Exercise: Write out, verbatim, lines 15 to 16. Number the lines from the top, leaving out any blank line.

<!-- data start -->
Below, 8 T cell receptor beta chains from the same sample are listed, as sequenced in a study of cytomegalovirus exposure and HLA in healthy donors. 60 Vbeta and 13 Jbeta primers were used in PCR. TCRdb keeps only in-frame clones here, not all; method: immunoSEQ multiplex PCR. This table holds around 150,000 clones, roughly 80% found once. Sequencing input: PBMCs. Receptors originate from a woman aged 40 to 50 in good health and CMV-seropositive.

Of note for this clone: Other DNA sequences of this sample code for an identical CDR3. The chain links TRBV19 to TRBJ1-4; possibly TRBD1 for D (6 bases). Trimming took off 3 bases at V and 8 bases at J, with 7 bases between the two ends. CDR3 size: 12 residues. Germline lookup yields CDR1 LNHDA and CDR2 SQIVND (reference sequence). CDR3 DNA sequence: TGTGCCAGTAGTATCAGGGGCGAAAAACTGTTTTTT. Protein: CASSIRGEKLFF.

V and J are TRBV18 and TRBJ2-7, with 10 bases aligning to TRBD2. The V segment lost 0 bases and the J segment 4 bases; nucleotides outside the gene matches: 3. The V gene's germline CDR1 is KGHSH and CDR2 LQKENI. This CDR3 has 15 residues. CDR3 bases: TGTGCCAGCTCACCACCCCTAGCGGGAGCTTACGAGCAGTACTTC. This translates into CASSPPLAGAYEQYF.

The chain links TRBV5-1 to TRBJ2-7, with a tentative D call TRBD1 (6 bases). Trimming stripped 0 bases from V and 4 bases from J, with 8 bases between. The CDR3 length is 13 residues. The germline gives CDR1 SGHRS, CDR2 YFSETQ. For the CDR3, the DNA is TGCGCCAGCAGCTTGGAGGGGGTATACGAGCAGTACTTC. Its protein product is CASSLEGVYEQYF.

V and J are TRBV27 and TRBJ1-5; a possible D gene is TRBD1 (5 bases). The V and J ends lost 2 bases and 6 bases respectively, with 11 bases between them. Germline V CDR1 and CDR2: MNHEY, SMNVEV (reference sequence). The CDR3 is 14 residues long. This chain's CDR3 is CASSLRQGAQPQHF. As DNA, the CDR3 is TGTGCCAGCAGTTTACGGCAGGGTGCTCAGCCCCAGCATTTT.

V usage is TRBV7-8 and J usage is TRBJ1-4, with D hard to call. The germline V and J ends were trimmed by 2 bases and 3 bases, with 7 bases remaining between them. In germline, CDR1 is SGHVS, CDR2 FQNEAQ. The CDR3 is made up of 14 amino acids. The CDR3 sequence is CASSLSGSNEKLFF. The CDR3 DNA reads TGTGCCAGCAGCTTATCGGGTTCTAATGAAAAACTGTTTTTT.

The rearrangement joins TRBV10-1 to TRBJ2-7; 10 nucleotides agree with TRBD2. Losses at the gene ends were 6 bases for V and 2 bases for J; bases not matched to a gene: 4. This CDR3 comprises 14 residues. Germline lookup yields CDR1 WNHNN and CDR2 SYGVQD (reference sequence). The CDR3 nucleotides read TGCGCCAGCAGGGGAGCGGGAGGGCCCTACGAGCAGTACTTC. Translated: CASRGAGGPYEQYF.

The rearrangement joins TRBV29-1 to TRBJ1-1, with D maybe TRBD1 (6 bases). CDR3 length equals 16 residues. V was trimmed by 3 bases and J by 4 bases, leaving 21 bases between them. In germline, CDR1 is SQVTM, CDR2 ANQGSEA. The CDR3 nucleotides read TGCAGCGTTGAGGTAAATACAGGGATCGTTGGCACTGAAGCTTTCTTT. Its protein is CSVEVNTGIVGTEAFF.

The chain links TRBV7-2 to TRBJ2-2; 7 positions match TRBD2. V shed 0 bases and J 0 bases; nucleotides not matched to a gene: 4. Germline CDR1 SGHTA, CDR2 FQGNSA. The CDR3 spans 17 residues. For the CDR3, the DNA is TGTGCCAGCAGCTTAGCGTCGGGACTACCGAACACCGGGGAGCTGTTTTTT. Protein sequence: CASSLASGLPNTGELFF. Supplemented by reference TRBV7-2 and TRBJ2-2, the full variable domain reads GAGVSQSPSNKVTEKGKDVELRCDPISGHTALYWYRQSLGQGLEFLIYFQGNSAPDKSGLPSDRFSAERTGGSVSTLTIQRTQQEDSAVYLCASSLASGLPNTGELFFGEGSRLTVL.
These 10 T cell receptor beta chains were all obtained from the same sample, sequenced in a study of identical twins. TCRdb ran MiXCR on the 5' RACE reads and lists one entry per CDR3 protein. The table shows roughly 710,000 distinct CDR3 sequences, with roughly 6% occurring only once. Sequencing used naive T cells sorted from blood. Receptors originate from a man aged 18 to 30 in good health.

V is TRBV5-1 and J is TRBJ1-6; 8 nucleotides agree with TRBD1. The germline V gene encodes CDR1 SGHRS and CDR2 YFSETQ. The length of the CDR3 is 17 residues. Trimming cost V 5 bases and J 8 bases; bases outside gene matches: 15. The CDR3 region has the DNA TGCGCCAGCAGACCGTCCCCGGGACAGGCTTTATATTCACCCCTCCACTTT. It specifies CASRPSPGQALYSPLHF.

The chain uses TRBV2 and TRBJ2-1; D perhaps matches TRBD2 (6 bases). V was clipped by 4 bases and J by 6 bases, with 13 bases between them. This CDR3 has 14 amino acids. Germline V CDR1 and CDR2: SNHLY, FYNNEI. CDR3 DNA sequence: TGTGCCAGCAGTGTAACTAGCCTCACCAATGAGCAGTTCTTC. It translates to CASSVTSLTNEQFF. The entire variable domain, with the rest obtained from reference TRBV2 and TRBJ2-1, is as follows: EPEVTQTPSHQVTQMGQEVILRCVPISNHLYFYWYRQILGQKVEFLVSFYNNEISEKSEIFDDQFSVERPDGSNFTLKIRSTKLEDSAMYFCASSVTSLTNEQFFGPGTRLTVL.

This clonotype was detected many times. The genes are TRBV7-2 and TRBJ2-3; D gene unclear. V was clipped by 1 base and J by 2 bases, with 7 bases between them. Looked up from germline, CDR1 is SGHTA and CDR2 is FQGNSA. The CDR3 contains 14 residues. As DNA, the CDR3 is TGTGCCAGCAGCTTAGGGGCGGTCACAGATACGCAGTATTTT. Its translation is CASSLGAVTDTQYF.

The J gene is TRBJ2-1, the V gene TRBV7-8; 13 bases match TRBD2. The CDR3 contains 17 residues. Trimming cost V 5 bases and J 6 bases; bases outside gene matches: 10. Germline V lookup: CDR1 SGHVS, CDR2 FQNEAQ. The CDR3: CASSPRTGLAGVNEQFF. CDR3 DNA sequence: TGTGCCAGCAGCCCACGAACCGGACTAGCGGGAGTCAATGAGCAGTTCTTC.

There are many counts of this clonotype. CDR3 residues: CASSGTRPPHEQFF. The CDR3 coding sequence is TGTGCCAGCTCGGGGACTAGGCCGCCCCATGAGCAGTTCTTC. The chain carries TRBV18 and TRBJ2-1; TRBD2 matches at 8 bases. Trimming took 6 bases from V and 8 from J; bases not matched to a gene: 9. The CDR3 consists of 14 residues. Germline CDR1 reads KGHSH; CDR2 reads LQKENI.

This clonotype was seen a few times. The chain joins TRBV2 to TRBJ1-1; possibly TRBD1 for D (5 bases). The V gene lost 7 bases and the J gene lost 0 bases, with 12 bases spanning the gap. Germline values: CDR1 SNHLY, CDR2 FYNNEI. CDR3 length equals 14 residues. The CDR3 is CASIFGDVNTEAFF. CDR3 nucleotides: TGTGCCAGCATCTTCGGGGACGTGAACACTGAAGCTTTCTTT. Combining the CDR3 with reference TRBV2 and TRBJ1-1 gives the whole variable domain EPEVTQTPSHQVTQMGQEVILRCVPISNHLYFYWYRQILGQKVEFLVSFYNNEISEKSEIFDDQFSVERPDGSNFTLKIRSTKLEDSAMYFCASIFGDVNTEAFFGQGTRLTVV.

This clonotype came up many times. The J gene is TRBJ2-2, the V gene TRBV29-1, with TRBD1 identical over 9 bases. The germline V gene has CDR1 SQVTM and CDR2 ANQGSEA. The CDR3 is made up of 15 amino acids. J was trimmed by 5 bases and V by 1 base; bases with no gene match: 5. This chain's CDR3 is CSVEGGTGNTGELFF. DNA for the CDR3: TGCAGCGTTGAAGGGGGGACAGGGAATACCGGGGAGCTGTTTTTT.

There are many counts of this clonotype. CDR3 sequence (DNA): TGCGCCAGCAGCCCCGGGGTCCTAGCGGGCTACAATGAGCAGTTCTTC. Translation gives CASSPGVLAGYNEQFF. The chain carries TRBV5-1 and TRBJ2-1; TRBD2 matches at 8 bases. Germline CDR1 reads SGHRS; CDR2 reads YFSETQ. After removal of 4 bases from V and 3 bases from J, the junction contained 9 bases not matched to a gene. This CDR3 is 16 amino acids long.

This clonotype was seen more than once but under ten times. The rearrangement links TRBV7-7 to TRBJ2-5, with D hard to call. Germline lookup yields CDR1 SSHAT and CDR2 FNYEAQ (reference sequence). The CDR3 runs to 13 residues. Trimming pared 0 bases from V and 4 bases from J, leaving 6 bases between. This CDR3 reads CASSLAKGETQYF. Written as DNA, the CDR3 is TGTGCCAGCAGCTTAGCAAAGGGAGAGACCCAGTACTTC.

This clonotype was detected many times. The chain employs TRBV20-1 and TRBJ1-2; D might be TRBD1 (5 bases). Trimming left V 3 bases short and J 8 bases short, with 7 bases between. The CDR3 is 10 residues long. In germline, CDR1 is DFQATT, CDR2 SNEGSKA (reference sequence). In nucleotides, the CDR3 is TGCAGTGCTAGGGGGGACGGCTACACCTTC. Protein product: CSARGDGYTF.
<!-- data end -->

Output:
There are many counts of this clonotype. CDR3 residues: CASSGTRPPHEQFF. The CDR3 coding sequence is TGTGCCAGCTCGGGGACTAGGCCGCCCCATGAGCAGTTCTTC. The chain carries TRBV18 and TRBJ2-1; TRBD2 matches at 8 bases. Trimming took 6 bases from V and 8 from J; bases not matched to a gene: 9. The CDR3 consists of 14 residues. Germline CDR1 reads KGHSH; CDR2 reads LQKENI.

This clonotype was seen a few times. The chain joins TRBV2 to TRBJ1-1; possibly TRBD1 for D (5 bases). The V gene lost 7 bases and the J gene lost 0 bases, with 12 bases spanning the gap. Germline values: CDR1 SNHLY, CDR2 FYNNEI. CDR3 length equals 14 residues. The CDR3 is CASIFGDVNTEAFF. CDR3 nucleotides: TGTGCCAGCATCTTCGGGGACGTGAACACTGAAGCTTTCTTT. Combining the CDR3 with reference TRBV2 and TRBJ1-1 gives the whole variable domain EPEVTQTPSHQVTQMGQEVILRCVPISNHLYFYWYRQILGQKVEFLVSFYNNEISEKSEIFDDQFSVERPDGSNFTLKIRSTKLEDSAMYFCASIFGDVNTEAFFGQGTRLTVV.